How to become a ‘Muon Hunter’, ‘Carbon Detective’ or a ‘Gravity Spy’ (no experience necessary)

It seems that whenever we meet someone new, one of the first questions is: “What do you do?”

You may have a traditional title of doctor, lawyer, engineer, accountant, IT.

Or maybe a more adventurous career of fire fighter, law enforcement.

Or possibly something more independent such as entrepreneur, freelancer, writer.

What about something sexy like pilot, actor… uh, stripper? 🙂

You could even say you are an early retiree or financially independent, but that doesn’t really explain ‘what you do’.

And, what if you are just tired or bored with your chosen career, whether you still work in your field, or not?

While it would best to be able to do away with titles altogether, that isn’t too realistic in these modern times… mostly because people are just too darn curious to know what we do with our time.

SOOOO…. if you’re brave enough, how cool would it be when the next time you are at a party or meet someone new, you could respond by saying: “I’m a Muon Hunter”, or “I’m a Gravity Spy”? Just watch the looks on their faces.

But you ask, is this real? Yes.

How? Become a Citizen Scientist. For free. No experience necessary.

If you want more passive participation, then just lend your computer idle time to:

However, if you want something much more active, then check out Zooniverse.org. You will actually view captured footage and classify scientific data.

[Don’t worry, if you are wrong, they will assure you that you “won’t break science”. They have means to filter through the responses.]

Categories range from physics to history to art to nature & wildlife, so there is something for everyone’s interest.

You could participate in:

  • identifying and classifying galaxies, moons and planets (and hunt for muons)
  • watching penguins, whales, or chimps
  • viewing wildlife in the Amazon, Serengeti, or even in the urban ‘jungle’ of Chicago
  • interpreting letters from WW1 or making Shakespearian translations

And, some very non-scientists have actually made discoveries that have been named after them. Research papers will even list the names of the participants who helped with the research and discovery…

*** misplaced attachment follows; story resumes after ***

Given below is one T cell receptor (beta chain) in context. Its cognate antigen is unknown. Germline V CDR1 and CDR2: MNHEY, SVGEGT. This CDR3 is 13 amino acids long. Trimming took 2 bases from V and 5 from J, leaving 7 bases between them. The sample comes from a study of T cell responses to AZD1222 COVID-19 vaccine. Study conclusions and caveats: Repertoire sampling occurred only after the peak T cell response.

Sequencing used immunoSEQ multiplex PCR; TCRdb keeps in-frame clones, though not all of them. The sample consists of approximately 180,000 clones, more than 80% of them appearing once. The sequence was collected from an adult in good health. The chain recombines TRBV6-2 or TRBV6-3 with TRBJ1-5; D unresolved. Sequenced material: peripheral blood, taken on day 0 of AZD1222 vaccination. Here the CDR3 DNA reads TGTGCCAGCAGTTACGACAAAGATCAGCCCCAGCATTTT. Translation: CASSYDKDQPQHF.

… just in case your nosey neighbor (or you mom) wants proof of “what you do”. 🙂


What do you think? Would this be something you would be interested in?

Why You Need a Balance Sheet for Your Soul

Many of us are prepared financially.

You most likely know your net worth, at least generally. You may have your assets and liabilities clearly defined. You may even have a hefty emergency fund, or at least a solid back up plan, to be prepared for the unexpected.

But, do you keep a balance sheet for your soul and know your self worth?

“Invest in the human soul. Who knows, it might be a diamond in the rough.” – Mary McLeod Bethune

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You lucky bastard – you’re alive!

Have you ever watched the HBO series “Six Feet Under”?

It is a drama about a family who runs a funeral home after the father, Nathaniel Fisher, dies. Nathaniel, however, still ‘comes back’ regularly in the episodes, as a spirit, to talk to the family. Here is a great excerpt from Season 4, Episode 12, where Nathanial is talking to his son David:

Nathaniel Fisher: You hang on to your pain like it means something. Like it’s worth something. Well, let me tell you – it’s not worth shit. Let it go! Infinite possibilities, and all he can do is whine.
David Fisher: Well, what am I supposed to do?
Nathaniel Fisher: What do you think? You can do anything, you lucky bastard – you’re alive! What’s a little pain compared to that?
David Fisher: It can’t be that simple.
Nathaniel Fisher: What if it is?

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Living Outside the Box

“You never have to think outside the box, if you refuse to let anyone put you in a box.” – Sir Richard Branson

Many of us live our lives in a series of boxes:

We wake up in our home box, commute in our car/train/bus box, sit in our work box, go to the workout box, shop at the food box, then go back to the home box, to eat out of a box (due to a lack of time).

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